Wednesday, October 26, 2011

Revived Song


Through french doors of the great room, assisted by a few strong men, she comes in spring.  I hover near, dust cloth in hand.  Does she welcome this rescue from the tiny room where she was trapped, collecting dust, quilt patches, and stowed away canine treasures?  Regardless, I intend to discover her potential.  Closer inspection behind a removed front panel convinces me this is a vacuum job, a haven for dirt.  Had it become the same for her?  When neglected, did she take comfort in the bitter filth; disillusion herself with pride in the appearance of purpose, unused books on her rack?  Did she despair in the bondage of a storage surface?  Or did she hope, expect a revival?  


Head in the dark depths I see the repairs.  She was broken once.  I wonder about her history, search for a name, then recruit a second set of eyes.  We search her inside out.  She’s lost her name in a refinishing.  The only label she bears is for a used music shop, a barn no less, where she was restored and sold to the lovely vivacious woman who gave her to me.  Hope for new life, given in a barn, on its second chance in spring.  She belongs here with me, in my home where her previous name is irrelevant to her acceptance.

Receiving a piano at no charge other than the effort of removal allows no selection.  However, she is more valuable to me than any prestigious pedigree, or elaborate style.  Nostalgia for companionship of a musical instrument marks six months every time I inhabit a new home.  And I am feeling the absence long enough.  Seeing her here feels like a dream.  Amazingly, she is the image of my imaginations.   


A simple structure of straight lines and walnut hue, no elaborate moldings or deep cherry stain, she is the exact size, shape, colour, and price I desired for my home.  I conclude I am the purpose for which she was originally designed.  How many years has it taken her to arrive here?  I think she is old.  Is she grateful to be here?  Our match is redemptive; a revival for us both.  Though I rarely made use of previous cohabitation with a piano, I have the undeserved gift of her offering to join me to make music.  And she, once restored, now has another occasion to sing.  Is she as eager as I to do what she has always been intended?  Is she fearful?   Change is risky, sure to expose.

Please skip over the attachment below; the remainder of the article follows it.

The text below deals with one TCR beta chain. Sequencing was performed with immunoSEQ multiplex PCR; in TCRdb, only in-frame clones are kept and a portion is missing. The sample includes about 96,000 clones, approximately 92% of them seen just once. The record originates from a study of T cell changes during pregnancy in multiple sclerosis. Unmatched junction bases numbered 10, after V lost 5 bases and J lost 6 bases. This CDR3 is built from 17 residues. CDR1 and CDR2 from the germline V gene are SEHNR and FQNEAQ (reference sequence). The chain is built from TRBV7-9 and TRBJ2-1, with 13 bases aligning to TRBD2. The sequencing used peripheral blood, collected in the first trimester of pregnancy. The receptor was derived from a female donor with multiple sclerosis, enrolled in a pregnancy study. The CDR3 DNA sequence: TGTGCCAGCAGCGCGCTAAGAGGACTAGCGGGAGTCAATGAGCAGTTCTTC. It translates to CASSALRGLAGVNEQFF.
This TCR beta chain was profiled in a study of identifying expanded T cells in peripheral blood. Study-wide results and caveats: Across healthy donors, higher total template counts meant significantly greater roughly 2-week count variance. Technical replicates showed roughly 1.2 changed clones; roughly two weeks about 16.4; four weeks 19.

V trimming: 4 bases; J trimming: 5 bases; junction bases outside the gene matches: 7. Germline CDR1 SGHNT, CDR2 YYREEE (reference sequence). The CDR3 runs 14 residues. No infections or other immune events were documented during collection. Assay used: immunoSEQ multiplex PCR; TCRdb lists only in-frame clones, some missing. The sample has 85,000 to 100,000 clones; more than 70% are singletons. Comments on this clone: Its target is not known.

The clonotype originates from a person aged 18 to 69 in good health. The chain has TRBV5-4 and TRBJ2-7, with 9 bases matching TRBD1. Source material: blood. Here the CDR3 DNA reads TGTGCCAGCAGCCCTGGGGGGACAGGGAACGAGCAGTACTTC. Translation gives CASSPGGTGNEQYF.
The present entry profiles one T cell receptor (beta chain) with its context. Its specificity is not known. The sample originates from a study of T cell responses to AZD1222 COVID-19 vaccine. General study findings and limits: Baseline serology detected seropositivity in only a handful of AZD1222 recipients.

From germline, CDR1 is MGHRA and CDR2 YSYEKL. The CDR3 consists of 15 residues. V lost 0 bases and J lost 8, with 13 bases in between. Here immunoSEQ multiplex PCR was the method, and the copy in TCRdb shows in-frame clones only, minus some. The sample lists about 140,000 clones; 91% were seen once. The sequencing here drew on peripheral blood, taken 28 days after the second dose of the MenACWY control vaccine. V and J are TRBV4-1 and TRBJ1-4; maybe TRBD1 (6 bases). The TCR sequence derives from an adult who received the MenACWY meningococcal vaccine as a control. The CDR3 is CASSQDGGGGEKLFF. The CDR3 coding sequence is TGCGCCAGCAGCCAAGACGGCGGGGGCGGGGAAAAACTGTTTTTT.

I reveal her keys, test her.  Her response to my touch is clear sound complete to reverberations and jolting twangs, definitely, desperately out of tune.  I recoil, should have expected as much.  Her owner confessed she was too busy to play and her children never desired interaction.  Ring of song goes sour when dust collects, unattended.  I vow not to acclimatize to her discordance.  But I soften with the pleasure of immersing myself in song.  And she mellows with use.   


I play more freely than I ever have, with an abandon I dreamed of when young, enrolled in piano lessons, and not motivated enough to practice, wasting away my potential, and parent’s financial contribution.  We are not glorious.  I stumble, loose my way, confuse the tempo, push down too hard upon her keys, overuse the pedal, vary my style very little, a decidedly underdeveloped pianist.  My ability to play is as flawed as her tune, but we do not condemn each other.  We know renewal will take time after wandering years.  Together we rejoice, dare to sing imperfect praises for salvation.  With abandon we do what we have not done for so very long, she make sound, I play regularly, affirming her presence and the decision to adopt her.  

I will never excel at her keys, but I anticipate more from her.  Though the name of her brand is still a mystery, she apparently resembles a Bell.  If she is one, she will sound like the ring of hand bells.  Or is it church bells?  I can't remember.  Sometimes she hints a ring beneath my touch.  But it is lost in the receding twang of numerous dissenting strings.  A retired piano teaching neighbor advised not tuning her until after the autumn house heat is started to extend the retention of her sound.  Until then I use her to camouflage my unrefined mastery.  But some day her response will be my revealing.  Her sound will be the witness of my interaction, whether my fingers on her keys or my finances buying tunings.  


For now we dream, anticipating the next steps of this revival from a broken new life to renewed living, offering the music of heaven to the maestro of souls, together testifying of a permanent tuning to come, that never deteriorates in air of our Designer’s presence.  One look at Him will produce the gospel song of His glorious goodness.  Sigh.

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